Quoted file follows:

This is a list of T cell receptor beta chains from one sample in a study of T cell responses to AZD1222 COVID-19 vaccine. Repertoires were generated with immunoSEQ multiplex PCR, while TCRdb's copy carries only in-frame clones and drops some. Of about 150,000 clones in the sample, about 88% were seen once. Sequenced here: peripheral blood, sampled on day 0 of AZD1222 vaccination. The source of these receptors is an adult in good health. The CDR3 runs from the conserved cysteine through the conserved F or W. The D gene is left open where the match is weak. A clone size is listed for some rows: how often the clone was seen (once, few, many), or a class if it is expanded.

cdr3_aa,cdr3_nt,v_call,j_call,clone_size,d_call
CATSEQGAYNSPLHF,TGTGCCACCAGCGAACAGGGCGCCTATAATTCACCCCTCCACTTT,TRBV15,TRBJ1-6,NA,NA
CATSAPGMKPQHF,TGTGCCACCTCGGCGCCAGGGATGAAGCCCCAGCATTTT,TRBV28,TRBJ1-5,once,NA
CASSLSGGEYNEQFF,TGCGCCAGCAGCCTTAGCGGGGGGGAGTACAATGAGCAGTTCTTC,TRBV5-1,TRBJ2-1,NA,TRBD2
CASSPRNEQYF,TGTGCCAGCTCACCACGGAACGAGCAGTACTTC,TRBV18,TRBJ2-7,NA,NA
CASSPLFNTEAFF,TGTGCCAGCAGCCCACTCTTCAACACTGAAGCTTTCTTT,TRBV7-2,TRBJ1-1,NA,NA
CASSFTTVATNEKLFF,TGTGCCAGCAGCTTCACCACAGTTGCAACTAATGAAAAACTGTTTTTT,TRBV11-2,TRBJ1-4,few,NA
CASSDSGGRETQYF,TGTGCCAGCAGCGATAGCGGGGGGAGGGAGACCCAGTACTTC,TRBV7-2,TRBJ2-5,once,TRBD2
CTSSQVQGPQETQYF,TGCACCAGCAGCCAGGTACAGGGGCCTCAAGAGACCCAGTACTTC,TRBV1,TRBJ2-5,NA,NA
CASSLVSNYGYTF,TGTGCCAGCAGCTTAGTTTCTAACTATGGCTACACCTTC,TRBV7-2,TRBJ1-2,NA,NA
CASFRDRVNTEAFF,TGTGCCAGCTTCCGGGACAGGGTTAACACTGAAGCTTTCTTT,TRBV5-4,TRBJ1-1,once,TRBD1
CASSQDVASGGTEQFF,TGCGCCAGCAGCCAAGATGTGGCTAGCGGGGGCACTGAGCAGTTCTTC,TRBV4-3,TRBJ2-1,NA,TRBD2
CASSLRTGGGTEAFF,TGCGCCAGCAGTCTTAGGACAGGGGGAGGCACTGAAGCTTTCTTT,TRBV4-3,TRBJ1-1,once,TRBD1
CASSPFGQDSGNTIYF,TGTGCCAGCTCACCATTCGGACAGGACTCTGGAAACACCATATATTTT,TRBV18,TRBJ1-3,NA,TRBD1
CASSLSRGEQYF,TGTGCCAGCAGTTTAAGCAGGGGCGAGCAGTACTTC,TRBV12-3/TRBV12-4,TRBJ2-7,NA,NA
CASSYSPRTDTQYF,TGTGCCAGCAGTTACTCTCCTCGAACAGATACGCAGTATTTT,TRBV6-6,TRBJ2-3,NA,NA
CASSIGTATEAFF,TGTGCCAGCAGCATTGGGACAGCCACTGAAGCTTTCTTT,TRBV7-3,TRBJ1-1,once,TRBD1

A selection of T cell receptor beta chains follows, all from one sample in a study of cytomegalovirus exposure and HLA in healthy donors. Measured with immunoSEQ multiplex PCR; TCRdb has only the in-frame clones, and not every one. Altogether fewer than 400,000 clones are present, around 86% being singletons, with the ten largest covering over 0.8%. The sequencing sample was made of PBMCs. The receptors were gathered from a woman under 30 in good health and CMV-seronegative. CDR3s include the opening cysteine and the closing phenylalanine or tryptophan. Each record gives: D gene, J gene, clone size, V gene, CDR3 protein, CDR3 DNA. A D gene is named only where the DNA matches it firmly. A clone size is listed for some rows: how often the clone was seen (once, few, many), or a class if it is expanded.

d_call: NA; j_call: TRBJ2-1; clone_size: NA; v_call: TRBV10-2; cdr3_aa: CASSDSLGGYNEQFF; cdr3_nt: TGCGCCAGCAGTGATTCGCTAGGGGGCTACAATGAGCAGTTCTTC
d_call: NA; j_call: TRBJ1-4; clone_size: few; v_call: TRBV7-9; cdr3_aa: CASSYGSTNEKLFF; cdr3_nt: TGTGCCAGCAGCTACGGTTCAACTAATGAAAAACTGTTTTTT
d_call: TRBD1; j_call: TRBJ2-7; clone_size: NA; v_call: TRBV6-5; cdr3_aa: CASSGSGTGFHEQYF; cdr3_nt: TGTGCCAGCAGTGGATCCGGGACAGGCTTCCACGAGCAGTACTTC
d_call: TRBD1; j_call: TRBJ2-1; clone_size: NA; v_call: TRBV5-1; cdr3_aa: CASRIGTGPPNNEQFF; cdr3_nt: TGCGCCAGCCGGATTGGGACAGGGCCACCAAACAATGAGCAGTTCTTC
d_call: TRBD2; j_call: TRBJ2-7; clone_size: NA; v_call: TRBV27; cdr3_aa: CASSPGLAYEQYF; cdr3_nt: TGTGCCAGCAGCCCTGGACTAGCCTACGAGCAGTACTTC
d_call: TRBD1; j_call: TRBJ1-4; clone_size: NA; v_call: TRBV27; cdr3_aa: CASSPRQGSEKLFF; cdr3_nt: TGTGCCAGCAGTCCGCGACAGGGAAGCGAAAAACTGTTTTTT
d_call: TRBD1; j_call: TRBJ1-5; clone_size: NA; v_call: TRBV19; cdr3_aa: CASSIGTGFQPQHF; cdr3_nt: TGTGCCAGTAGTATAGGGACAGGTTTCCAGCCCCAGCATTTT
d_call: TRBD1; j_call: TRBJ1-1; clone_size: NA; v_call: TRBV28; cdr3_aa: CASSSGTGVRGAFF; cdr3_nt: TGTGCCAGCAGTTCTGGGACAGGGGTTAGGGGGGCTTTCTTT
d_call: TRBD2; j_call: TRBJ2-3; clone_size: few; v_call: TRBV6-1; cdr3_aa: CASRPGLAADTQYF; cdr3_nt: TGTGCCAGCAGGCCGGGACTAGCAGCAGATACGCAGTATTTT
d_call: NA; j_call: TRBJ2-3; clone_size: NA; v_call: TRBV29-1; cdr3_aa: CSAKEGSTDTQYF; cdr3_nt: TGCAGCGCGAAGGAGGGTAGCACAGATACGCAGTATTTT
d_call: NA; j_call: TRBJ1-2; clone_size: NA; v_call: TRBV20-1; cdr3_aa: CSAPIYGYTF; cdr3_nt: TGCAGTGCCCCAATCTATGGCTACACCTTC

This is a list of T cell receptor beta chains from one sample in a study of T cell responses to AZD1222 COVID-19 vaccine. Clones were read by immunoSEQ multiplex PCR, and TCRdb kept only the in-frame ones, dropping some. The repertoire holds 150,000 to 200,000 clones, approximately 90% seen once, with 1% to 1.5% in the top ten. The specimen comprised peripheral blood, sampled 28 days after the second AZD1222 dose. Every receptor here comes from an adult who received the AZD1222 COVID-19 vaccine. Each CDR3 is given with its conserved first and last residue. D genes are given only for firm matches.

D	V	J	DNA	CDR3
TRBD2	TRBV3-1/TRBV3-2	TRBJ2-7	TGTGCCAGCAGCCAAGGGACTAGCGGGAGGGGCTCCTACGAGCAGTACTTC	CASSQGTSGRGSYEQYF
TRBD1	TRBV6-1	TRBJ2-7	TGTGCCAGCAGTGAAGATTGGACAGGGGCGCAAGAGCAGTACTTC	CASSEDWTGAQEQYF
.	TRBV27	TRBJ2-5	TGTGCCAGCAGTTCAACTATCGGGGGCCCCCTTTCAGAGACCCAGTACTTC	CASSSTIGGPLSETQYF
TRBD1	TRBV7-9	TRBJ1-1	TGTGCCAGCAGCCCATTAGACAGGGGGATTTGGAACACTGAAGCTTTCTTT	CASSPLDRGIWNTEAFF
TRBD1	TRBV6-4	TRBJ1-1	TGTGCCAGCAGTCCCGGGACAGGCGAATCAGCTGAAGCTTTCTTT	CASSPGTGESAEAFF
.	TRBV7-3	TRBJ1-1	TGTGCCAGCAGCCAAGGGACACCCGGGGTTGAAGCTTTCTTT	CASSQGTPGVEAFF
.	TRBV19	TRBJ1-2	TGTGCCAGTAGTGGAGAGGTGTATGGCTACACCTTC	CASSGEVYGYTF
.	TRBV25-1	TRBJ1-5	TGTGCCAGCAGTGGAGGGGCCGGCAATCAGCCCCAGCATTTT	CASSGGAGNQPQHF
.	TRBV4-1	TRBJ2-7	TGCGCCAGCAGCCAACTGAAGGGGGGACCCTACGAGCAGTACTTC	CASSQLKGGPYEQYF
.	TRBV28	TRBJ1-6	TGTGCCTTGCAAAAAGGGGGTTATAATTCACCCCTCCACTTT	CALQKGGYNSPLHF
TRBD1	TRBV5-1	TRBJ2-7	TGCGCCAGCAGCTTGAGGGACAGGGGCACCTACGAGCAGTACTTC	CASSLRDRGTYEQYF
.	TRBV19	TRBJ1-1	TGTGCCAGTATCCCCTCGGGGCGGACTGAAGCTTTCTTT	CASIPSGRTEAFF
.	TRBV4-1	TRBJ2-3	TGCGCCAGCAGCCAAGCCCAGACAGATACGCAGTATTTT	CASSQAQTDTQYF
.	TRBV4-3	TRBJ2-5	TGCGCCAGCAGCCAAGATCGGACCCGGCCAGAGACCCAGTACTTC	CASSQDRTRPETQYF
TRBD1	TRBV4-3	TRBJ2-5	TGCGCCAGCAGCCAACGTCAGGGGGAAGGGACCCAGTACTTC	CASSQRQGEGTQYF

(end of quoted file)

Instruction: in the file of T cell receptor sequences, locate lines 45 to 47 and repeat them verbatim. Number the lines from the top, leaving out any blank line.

.	TRBV4-1	TRBJ2-3	TGCGCCAGCAGCCAAGCCCAGACAGATACGCAGTATTTT	CASSQAQTDTQYF
.	TRBV4-3	TRBJ2-5	TGCGCCAGCAGCCAAGATCGGACCCGGCCAGAGACCCAGTACTTC	CASSQDRTRPETQYF
TRBD1	TRBV4-3	TRBJ2-5	TGCGCCAGCAGCCAACGTCAGGGGGAAGGGACCCAGTACTTC	CASSQRQGEGTQYF